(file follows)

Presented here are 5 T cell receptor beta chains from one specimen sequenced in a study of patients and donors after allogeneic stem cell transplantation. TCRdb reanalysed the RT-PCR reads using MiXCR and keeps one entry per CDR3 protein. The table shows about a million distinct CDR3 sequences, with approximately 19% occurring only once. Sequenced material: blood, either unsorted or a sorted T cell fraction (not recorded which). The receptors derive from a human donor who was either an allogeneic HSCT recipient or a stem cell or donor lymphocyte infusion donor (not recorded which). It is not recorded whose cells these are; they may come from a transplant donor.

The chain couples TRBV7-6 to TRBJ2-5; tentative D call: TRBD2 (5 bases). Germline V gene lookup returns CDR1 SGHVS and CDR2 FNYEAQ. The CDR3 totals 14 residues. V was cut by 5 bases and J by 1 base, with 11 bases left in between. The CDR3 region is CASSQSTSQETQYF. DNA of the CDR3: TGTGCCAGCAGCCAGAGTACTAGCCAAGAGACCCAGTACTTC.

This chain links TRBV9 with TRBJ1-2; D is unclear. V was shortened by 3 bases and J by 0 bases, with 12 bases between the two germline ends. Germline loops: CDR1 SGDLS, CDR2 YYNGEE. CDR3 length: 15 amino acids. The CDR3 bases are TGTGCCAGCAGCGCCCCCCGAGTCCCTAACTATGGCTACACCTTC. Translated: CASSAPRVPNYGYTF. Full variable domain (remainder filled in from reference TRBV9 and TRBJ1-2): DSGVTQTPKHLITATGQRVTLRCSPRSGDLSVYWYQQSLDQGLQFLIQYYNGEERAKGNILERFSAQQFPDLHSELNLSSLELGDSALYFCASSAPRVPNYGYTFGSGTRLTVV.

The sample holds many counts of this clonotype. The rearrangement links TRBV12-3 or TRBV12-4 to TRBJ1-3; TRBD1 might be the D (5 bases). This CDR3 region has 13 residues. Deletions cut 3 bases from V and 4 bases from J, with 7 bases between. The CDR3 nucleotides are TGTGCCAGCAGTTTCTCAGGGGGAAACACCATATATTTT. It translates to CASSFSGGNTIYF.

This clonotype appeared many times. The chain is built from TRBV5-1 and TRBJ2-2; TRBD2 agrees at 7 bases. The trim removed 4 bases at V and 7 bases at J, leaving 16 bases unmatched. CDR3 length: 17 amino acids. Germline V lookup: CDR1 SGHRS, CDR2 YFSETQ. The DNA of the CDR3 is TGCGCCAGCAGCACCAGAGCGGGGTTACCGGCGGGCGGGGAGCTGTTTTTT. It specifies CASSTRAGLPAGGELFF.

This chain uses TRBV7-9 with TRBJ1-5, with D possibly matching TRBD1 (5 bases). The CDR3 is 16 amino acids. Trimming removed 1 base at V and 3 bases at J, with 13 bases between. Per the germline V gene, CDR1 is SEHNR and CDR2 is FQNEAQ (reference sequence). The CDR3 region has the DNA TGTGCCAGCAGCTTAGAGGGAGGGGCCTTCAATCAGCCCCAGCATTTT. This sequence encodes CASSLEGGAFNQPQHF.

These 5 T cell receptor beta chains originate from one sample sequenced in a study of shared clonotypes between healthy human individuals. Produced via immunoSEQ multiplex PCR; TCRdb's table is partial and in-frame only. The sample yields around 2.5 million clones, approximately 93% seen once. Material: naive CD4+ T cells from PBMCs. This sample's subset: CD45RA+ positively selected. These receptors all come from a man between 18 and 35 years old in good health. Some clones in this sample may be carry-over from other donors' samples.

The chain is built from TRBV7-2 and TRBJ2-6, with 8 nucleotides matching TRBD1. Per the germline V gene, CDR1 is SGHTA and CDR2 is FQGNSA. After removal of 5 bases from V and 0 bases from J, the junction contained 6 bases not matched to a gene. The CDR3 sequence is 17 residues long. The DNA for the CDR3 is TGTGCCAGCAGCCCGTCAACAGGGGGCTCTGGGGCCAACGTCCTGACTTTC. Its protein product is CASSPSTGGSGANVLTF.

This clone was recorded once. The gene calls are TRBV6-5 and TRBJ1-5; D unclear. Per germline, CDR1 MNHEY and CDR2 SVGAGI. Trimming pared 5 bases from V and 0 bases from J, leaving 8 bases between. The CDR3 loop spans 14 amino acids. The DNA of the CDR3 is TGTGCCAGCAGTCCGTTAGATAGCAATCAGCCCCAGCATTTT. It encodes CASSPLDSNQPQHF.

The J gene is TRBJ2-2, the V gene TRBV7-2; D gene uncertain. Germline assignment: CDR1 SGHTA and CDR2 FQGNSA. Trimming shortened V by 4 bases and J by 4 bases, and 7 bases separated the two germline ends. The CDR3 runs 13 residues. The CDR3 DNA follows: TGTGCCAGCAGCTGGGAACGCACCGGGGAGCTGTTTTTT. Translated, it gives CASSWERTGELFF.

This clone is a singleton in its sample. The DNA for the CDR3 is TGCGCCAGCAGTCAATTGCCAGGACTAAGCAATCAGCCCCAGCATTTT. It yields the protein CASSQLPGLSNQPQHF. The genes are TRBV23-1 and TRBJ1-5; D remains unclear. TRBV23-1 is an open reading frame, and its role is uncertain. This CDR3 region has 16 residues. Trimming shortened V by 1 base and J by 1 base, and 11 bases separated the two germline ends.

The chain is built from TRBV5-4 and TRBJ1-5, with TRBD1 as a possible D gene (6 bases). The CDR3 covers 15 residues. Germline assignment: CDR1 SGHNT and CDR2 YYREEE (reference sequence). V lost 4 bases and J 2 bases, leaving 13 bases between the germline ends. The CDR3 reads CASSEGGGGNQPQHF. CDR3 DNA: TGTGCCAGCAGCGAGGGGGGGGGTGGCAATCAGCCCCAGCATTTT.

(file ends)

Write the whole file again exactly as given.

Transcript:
Presented here are 5 T cell receptor beta chains from one specimen sequenced in a study of patients and donors after allogeneic stem cell transplantation. TCRdb reanalysed the RT-PCR reads using MiXCR and keeps one entry per CDR3 protein. The table shows about a million distinct CDR3 sequences, with approximately 19% occurring only once. Sequenced material: blood, either unsorted or a sorted T cell fraction (not recorded which). The receptors derive from a human donor who was either an allogeneic HSCT recipient or a stem cell or donor lymphocyte infusion donor (not recorded which). It is not recorded whose cells these are; they may come from a transplant donor.

The chain couples TRBV7-6 to TRBJ2-5; tentative D call: TRBD2 (5 bases). Germline V gene lookup returns CDR1 SGHVS and CDR2 FNYEAQ. The CDR3 totals 14 residues. V was cut by 5 bases and J by 1 base, with 11 bases left in between. The CDR3 region is CASSQSTSQETQYF. DNA of the CDR3: TGTGCCAGCAGCCAGAGTACTAGCCAAGAGACCCAGTACTTC.

This chain links TRBV9 with TRBJ1-2; D is unclear. V was shortened by 3 bases and J by 0 bases, with 12 bases between the two germline ends. Germline loops: CDR1 SGDLS, CDR2 YYNGEE. CDR3 length: 15 amino acids. The CDR3 bases are TGTGCCAGCAGCGCCCCCCGAGTCCCTAACTATGGCTACACCTTC. Translated: CASSAPRVPNYGYTF. Full variable domain (remainder filled in from reference TRBV9 and TRBJ1-2): DSGVTQTPKHLITATGQRVTLRCSPRSGDLSVYWYQQSLDQGLQFLIQYYNGEERAKGNILERFSAQQFPDLHSELNLSSLELGDSALYFCASSAPRVPNYGYTFGSGTRLTVV.

The sample holds many counts of this clonotype. The rearrangement links TRBV12-3 or TRBV12-4 to TRBJ1-3; TRBD1 might be the D (5 bases). This CDR3 region has 13 residues. Deletions cut 3 bases from V and 4 bases from J, with 7 bases between. The CDR3 nucleotides are TGTGCCAGCAGTTTCTCAGGGGGAAACACCATATATTTT. It translates to CASSFSGGNTIYF.

This clonotype appeared many times. The chain is built from TRBV5-1 and TRBJ2-2; TRBD2 agrees at 7 bases. The trim removed 4 bases at V and 7 bases at J, leaving 16 bases unmatched. CDR3 length: 17 amino acids. Germline V lookup: CDR1 SGHRS, CDR2 YFSETQ. The DNA of the CDR3 is TGCGCCAGCAGCACCAGAGCGGGGTTACCGGCGGGCGGGGAGCTGTTTTTT. It specifies CASSTRAGLPAGGELFF.

This chain uses TRBV7-9 with TRBJ1-5, with D possibly matching TRBD1 (5 bases). The CDR3 is 16 amino acids. Trimming removed 1 base at V and 3 bases at J, with 13 bases between. Per the germline V gene, CDR1 is SEHNR and CDR2 is FQNEAQ (reference sequence). The CDR3 region has the DNA TGTGCCAGCAGCTTAGAGGGAGGGGCCTTCAATCAGCCCCAGCATTTT. This sequence encodes CASSLEGGAFNQPQHF.

These 5 T cell receptor beta chains originate from one sample sequenced in a study of shared clonotypes between healthy human individuals. Produced via immunoSEQ multiplex PCR; TCRdb's table is partial and in-frame only. The sample yields around 2.5 million clones, approximately 93% seen once. Material: naive CD4+ T cells from PBMCs. This sample's subset: CD45RA+ positively selected. These receptors all come from a man between 18 and 35 years old in good health. Some clones in this sample may be carry-over from other donors' samples.

The chain is built from TRBV7-2 and TRBJ2-6, with 8 nucleotides matching TRBD1. Per the germline V gene, CDR1 is SGHTA and CDR2 is FQGNSA. After removal of 5 bases from V and 0 bases from J, the junction contained 6 bases not matched to a gene. The CDR3 sequence is 17 residues long. The DNA for the CDR3 is TGTGCCAGCAGCCCGTCAACAGGGGGCTCTGGGGCCAACGTCCTGACTTTC. Its protein product is CASSPSTGGSGANVLTF.

This clone was recorded once. The gene calls are TRBV6-5 and TRBJ1-5; D unclear. Per germline, CDR1 MNHEY and CDR2 SVGAGI. Trimming pared 5 bases from V and 0 bases from J, leaving 8 bases between. The CDR3 loop spans 14 amino acids. The DNA of the CDR3 is TGTGCCAGCAGTCCGTTAGATAGCAATCAGCCCCAGCATTTT. It encodes CASSPLDSNQPQHF.

The J gene is TRBJ2-2, the V gene TRBV7-2; D gene uncertain. Germline assignment: CDR1 SGHTA and CDR2 FQGNSA. Trimming shortened V by 4 bases and J by 4 bases, and 7 bases separated the two germline ends. The CDR3 runs 13 residues. The CDR3 DNA follows: TGTGCCAGCAGCTGGGAACGCACCGGGGAGCTGTTTTTT. Translated, it gives CASSWERTGELFF.

This clone is a singleton in its sample. The DNA for the CDR3 is TGCGCCAGCAGTCAATTGCCAGGACTAAGCAATCAGCCCCAGCATTTT. It yields the protein CASSQLPGLSNQPQHF. The genes are TRBV23-1 and TRBJ1-5; D remains unclear. TRBV23-1 is an open reading frame, and its role is uncertain. This CDR3 region has 16 residues. Trimming shortened V by 1 base and J by 1 base, and 11 bases separated the two germline ends.

The chain is built from TRBV5-4 and TRBJ1-5, with TRBD1 as a possible D gene (6 bases). The CDR3 covers 15 residues. Germline assignment: CDR1 SGHNT and CDR2 YYREEE (reference sequence). V lost 4 bases and J 2 bases, leaving 13 bases between the germline ends. The CDR3 reads CASSEGGGGNQPQHF. CDR3 DNA: TGTGCCAGCAGCGAGGGGGGGGGTGGCAATCAGCCCCAGCATTTT.